Simple Ways to Add Architectural Details

As a designer, one of my goals is to bring exclusive details to our clients and customize each project to suit their unique taste and style. In my quest to bring each home to the next level of design, function, and luxury, adding architectural details is an obvious step.


Floor plans, paint colours, and area rugs definitely have a role in transforming spaces, but altering and adding architectural features elevates the look by adding detail to the space's existing form. These details ensure that our clients home is anything but generic and is exclusive in every way. Here are a few of our favourite details and why they matter.

Millwork


Adding millwork quickly turns otherwise-boring wall space into an exquisite and detailed backdrop. It is perfect for stairs, hallways, and feature walls, and is equally effective at full height, or as a half- or two-thirds-height wainscot. Depending on the level of detail used, the feel of millwork ranges from formal to rustic, and nearly everything in between. One of our go-tos is the classic grid pattern shown here, which adds much-needed detail to this large wall.

Ken Bishop Way | Photo by James C Lee Photography

 

Header Caps


A header cap is an added piece of wood at the top of the door or window moulding. It adds a bit of flare to generic trim work that surrounds a door and can be as understated or dramatic as you please. The room above is a perfect example of why architectural details are important. Without the ceiling treatment, wainscoting, or header caps over the doors and windows, such a large room would feel more cavernous. These details elevate the space and help it feel cozy and inviting, rather than cavernous.

Design by Amber Interiors | Photo by Tessa Neustadt

 

Custom Doors


Doors are often overlooked but an absolute architectural go-to. We all have doors in our home, leading to restrooms, bedrooms, garages and offices, so why not make them BEAUTIFUL? There are so many different patterns, finishes, hardware, glass inserts, and designs, metal detailing and panels to choose from and this is yet another opportunity to set your home apart as a thoughtful, custom space.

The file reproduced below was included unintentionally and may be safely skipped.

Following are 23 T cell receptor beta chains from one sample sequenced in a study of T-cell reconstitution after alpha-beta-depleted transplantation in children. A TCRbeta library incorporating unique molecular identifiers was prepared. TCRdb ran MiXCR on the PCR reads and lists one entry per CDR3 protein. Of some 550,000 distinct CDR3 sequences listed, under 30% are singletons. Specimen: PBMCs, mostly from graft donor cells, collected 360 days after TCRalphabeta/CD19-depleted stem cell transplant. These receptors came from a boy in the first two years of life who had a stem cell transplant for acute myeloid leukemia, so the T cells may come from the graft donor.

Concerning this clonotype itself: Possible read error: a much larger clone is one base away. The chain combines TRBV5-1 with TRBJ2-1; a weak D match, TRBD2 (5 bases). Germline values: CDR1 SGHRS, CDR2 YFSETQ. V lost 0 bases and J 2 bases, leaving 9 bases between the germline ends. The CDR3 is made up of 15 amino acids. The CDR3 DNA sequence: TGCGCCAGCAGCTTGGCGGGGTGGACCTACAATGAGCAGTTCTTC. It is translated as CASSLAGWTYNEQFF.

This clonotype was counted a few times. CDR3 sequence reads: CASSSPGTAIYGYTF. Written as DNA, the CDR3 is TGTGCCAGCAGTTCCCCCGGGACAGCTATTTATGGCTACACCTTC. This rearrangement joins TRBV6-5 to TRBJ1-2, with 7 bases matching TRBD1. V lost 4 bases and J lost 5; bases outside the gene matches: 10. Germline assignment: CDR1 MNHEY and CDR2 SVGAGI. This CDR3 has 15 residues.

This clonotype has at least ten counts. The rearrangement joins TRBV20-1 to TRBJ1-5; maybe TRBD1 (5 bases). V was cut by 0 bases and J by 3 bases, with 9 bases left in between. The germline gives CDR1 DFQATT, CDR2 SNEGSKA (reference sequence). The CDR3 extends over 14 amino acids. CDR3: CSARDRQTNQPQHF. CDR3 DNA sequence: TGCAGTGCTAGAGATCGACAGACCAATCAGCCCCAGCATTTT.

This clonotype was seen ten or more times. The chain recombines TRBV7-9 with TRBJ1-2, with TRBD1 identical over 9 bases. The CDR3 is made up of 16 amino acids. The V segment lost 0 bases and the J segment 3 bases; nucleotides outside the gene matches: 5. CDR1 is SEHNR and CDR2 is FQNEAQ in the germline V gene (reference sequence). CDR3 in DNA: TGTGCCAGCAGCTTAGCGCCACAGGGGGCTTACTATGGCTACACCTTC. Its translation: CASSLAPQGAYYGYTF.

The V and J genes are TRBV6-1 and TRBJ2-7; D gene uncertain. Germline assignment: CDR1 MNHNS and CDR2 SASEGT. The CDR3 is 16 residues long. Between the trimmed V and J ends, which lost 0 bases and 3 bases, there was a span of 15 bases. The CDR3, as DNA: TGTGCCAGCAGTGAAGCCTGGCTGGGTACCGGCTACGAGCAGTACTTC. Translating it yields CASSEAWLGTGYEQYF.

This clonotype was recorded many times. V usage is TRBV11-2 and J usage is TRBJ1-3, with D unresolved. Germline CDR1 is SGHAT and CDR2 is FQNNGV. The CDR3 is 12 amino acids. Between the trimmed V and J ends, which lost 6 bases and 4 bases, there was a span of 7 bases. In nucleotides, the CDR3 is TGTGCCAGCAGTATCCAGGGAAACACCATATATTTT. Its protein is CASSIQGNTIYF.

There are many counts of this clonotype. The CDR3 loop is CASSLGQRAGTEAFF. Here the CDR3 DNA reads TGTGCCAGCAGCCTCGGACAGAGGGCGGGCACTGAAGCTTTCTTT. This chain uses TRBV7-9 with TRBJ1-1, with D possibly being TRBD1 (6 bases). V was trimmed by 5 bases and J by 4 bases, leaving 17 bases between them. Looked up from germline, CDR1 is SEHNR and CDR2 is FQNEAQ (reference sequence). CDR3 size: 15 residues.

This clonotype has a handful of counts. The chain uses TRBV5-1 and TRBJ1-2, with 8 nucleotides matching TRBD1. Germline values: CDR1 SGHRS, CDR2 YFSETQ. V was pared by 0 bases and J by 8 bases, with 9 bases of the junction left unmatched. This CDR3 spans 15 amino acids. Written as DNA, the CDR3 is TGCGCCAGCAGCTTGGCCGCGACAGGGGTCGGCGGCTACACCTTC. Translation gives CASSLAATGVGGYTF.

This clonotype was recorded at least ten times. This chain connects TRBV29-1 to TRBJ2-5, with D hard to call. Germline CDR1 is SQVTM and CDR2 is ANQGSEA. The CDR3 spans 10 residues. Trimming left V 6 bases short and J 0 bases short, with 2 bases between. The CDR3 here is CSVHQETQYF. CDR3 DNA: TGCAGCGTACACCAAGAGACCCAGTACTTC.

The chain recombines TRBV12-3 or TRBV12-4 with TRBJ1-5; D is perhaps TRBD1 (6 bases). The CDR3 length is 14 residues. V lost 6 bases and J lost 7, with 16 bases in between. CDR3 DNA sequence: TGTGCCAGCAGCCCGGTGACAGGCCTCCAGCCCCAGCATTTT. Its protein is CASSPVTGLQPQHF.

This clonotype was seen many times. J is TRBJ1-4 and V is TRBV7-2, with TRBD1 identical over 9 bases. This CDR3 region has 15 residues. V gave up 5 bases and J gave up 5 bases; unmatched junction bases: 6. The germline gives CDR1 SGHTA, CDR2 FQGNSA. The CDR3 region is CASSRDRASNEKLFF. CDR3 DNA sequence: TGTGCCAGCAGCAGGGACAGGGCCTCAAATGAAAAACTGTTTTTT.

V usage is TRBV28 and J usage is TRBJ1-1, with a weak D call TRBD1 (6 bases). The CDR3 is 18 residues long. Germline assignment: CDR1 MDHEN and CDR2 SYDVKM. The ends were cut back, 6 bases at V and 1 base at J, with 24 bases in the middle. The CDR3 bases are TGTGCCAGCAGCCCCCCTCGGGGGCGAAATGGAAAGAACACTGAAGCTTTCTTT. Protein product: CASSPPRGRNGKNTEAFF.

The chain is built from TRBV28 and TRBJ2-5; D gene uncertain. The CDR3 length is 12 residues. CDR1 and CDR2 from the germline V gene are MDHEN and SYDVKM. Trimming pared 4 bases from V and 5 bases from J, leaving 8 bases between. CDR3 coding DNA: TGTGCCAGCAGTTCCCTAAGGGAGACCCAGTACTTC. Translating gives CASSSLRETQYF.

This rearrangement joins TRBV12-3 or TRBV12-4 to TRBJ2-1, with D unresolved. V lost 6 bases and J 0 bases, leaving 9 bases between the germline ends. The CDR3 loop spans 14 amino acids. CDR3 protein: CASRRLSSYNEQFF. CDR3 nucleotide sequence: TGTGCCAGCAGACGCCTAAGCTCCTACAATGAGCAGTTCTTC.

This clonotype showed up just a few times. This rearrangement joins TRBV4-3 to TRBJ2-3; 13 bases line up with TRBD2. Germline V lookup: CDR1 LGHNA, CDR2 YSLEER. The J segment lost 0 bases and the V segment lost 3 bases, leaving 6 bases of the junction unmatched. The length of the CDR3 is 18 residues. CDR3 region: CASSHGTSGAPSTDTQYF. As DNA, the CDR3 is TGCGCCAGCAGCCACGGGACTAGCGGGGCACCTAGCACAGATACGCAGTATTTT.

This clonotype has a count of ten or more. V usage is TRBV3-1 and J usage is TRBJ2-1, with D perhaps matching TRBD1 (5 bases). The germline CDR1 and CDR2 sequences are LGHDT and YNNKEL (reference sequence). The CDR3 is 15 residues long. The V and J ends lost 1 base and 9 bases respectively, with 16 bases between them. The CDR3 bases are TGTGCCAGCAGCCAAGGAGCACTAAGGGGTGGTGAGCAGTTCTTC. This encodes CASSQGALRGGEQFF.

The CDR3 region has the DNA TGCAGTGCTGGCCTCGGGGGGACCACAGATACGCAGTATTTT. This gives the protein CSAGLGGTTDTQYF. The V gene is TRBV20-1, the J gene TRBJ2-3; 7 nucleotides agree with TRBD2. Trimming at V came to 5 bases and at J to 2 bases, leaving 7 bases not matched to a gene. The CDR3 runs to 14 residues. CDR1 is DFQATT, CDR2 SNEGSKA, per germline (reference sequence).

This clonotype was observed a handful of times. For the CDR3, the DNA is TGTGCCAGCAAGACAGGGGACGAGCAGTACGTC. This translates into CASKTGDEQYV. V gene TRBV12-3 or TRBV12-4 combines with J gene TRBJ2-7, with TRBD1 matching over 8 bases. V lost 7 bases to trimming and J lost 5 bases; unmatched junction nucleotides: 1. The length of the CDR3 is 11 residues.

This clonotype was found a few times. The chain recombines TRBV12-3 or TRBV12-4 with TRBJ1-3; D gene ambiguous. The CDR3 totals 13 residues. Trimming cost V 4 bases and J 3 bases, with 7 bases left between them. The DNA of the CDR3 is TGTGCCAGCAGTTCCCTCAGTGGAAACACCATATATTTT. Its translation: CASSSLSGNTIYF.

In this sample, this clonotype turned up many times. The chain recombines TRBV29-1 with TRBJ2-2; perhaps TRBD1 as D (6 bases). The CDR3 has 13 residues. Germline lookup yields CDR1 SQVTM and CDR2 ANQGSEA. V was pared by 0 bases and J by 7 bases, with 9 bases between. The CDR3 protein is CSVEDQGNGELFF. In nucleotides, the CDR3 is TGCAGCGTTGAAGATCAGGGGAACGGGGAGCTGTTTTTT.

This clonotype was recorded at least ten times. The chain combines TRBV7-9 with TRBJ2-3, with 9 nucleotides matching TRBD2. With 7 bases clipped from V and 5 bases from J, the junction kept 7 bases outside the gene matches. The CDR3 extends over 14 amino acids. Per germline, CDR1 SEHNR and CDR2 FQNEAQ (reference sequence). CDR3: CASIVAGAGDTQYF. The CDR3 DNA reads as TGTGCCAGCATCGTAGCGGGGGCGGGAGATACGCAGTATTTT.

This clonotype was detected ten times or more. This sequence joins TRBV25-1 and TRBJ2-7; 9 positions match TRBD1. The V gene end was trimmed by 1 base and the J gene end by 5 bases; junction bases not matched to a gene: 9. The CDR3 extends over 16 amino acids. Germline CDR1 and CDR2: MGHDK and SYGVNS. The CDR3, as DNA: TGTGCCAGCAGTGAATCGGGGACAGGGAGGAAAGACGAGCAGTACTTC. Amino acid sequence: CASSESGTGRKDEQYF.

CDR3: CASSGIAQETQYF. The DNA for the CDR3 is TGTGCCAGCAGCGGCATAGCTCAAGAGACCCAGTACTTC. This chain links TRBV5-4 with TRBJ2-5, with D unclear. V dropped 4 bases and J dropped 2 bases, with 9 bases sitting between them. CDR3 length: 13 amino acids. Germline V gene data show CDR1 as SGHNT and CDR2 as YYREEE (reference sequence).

Design by Jean Stoffer Design | Photo by Stoffer Photography

 

Stairs


Stairs are often overlooked as an architectural feature that can make or break the design scheme of your home. Often placed in a central location, stairs need to be an integral piece of your layout and design puzzle. There are so many options for customizing stairs, including painting, repositioning, adding runners, new railing systems, and completely swapping out. At one of our recent builds, we added floating glass stairs that not only ooze character and style, but also allow the small space to remain open and airy.

Prospect Street Project | Photo by James C Lee Photography

 

Ceiling Details


Adding architectural details to ceilings is one of my all-time favourite ways to add an element of decadence and refined luxury. A coffered ceiling like the one shown here adds a feeling of tradition, while a planked ceiling or rustic beam would feel more casual. We use ceiling treatments to draw attention to a certain area of the room and to break up the different functions of an open floor plan.

Design by Amber Interiors | Photo by Tessa Neustadt

 

Shiplap Walls


'Shiplap' is a common term for horizontal boards (either tongue and groove or not) applied to a wall. They recall the days before sheetrock was widely used, and evoke a nostalgia for simpler times. Typically associated with casual style, shiplap can be unfinished or stained wood for a rustic feel, or it can be smooth and painted for a more refined look.

Sibbald Project | Photo by James C Lee Photography

 

Built-In Cabinetry


Adding a wall of custom cabinetry or shelving brings instant permanence and coziness to a room, and provides storage and display space that may be otherwise lacking. They are an especially good choice in larger rooms or under high ceilings, where furnishings are easily diminished. You may choose to paint them a bold, dramatic color, or add wallpaper to the back of shelves, which gives the room another decorative layer.

Curtis Crescent Project | Photo by James C Lee Photography

 

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